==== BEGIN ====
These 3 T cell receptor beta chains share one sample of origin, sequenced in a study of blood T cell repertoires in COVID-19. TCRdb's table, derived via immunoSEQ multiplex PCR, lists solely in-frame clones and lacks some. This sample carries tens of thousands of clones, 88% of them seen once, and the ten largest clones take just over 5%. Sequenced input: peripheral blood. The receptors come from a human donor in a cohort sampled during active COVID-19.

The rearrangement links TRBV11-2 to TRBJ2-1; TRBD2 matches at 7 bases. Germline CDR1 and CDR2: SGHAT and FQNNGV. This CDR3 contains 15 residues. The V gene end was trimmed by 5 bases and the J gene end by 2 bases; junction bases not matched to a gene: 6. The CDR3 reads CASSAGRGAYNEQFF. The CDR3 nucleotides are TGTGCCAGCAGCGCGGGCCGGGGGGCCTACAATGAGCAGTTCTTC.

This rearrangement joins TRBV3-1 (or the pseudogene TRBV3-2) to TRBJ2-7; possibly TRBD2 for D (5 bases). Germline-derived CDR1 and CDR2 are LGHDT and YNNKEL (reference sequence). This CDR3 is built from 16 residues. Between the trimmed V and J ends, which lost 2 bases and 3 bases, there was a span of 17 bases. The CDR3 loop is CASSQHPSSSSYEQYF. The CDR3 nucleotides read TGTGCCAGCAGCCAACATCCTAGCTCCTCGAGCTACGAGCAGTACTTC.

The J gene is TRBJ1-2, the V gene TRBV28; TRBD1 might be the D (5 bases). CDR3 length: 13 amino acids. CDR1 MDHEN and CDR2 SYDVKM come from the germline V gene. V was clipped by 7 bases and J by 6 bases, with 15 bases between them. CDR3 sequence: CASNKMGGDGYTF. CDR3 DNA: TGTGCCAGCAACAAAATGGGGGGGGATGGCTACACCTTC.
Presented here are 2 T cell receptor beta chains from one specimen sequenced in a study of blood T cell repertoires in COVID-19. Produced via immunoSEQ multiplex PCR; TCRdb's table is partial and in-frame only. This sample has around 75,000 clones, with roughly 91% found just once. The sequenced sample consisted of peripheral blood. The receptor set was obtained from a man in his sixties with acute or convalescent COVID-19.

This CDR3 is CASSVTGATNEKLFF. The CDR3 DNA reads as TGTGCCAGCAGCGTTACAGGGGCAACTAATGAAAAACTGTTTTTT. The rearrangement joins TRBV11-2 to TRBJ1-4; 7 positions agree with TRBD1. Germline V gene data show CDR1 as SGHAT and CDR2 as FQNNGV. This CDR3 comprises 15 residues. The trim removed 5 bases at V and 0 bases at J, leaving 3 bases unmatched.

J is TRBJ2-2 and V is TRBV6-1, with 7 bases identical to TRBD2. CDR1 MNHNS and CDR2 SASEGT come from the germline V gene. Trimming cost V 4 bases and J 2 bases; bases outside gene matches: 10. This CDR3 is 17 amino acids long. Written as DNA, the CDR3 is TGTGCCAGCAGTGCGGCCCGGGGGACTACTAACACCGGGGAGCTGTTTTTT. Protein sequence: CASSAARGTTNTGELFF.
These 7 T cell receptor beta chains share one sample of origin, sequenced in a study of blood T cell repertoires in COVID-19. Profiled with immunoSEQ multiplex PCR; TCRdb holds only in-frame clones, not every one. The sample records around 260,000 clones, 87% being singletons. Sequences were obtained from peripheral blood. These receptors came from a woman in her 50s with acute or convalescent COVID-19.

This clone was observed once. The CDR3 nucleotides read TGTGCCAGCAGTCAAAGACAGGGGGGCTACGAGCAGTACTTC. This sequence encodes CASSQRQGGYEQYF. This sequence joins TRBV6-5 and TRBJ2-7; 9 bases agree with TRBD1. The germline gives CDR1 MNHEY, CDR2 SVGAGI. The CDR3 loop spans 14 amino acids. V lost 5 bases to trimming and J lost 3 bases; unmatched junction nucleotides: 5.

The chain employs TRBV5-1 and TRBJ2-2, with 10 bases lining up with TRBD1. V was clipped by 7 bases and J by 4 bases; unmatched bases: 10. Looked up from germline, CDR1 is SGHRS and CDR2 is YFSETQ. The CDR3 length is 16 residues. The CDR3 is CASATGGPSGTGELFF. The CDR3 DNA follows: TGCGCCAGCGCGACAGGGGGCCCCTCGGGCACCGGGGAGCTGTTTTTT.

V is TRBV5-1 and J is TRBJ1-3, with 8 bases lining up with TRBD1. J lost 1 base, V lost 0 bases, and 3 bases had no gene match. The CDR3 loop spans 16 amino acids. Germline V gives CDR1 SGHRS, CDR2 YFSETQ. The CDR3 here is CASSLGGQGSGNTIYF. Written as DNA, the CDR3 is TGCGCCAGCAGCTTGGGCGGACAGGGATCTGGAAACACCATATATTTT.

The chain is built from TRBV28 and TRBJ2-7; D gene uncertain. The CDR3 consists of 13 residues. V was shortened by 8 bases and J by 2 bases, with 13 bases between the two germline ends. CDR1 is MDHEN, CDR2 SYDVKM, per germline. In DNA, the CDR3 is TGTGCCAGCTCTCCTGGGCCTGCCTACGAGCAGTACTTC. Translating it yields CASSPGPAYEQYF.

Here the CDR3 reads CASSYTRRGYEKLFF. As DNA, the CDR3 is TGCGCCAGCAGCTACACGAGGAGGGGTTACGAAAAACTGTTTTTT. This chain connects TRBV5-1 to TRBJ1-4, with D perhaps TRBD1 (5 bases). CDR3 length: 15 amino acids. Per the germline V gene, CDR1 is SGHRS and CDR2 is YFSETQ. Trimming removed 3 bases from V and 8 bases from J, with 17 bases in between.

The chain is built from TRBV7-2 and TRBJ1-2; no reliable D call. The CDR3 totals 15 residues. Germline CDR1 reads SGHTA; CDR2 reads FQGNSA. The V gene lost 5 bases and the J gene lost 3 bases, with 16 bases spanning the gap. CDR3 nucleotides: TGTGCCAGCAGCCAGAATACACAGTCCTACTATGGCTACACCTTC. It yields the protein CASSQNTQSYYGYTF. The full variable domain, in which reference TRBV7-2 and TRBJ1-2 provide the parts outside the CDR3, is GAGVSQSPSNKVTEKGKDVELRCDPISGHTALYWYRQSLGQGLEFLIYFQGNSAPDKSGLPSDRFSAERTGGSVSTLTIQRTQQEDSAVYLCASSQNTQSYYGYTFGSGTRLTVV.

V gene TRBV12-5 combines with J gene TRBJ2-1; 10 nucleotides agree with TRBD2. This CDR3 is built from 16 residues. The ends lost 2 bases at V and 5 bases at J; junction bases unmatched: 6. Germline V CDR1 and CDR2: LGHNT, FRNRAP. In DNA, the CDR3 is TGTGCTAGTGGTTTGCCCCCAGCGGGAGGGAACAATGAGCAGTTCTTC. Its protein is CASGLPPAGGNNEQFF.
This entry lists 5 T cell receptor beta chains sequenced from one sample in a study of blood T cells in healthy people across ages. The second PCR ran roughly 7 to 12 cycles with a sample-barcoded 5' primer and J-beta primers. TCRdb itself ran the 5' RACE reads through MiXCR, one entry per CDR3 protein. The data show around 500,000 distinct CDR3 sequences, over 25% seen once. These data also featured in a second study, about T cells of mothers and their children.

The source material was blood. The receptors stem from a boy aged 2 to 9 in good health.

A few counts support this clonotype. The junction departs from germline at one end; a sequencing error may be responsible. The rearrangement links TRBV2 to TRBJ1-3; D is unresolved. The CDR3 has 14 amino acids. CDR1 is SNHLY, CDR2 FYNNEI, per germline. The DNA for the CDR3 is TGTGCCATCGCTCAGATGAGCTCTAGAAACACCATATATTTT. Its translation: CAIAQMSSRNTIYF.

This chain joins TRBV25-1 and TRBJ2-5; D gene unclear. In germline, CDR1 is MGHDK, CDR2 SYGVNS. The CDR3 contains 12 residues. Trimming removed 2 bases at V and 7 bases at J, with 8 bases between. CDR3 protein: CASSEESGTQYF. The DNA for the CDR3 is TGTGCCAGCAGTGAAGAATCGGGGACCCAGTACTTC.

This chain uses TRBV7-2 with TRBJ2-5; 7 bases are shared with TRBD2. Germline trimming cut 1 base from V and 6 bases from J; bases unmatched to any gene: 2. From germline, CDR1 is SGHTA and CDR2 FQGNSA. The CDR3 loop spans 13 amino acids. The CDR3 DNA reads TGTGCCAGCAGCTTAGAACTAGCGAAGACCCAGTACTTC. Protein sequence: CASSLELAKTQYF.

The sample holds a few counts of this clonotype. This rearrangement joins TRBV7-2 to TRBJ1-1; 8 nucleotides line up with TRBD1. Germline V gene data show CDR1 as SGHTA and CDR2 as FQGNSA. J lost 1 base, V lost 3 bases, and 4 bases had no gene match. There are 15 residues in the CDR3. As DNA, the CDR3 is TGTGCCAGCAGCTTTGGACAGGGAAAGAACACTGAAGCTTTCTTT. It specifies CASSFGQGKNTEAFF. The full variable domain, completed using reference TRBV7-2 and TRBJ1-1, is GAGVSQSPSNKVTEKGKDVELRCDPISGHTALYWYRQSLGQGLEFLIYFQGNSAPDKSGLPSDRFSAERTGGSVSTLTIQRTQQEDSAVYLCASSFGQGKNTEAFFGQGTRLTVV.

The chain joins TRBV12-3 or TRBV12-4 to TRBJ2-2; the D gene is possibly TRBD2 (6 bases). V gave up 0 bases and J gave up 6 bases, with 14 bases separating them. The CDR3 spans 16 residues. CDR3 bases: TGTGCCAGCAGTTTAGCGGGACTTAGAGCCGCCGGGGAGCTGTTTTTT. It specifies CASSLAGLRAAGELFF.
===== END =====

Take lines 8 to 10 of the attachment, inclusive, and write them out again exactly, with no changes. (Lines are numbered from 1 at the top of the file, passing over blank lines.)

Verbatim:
These 7 T cell receptor beta chains share one sample of origin, sequenced in a study of blood T cell repertoires in COVID-19. Profiled with immunoSEQ multiplex PCR; TCRdb holds only in-frame clones, not every one. The sample records around 260,000 clones, 87% being singletons. Sequences were obtained from peripheral blood. These receptors came from a woman in her 50s with acute or convalescent COVID-19.

This clone was observed once. The CDR3 nucleotides read TGTGCCAGCAGTCAAAGACAGGGGGGCTACGAGCAGTACTTC. This sequence encodes CASSQRQGGYEQYF. This sequence joins TRBV6-5 and TRBJ2-7; 9 bases agree with TRBD1. The germline gives CDR1 MNHEY, CDR2 SVGAGI. The CDR3 loop spans 14 amino acids. V lost 5 bases to trimming and J lost 3 bases; unmatched junction nucleotides: 5.

The chain employs TRBV5-1 and TRBJ2-2, with 10 bases lining up with TRBD1. V was clipped by 7 bases and J by 4 bases; unmatched bases: 10. Looked up from germline, CDR1 is SGHRS and CDR2 is YFSETQ. The CDR3 length is 16 residues. The CDR3 is CASATGGPSGTGELFF. The CDR3 DNA follows: TGCGCCAGCGCGACAGGGGGCCCCTCGGGCACCGGGGAGCTGTTTTTT.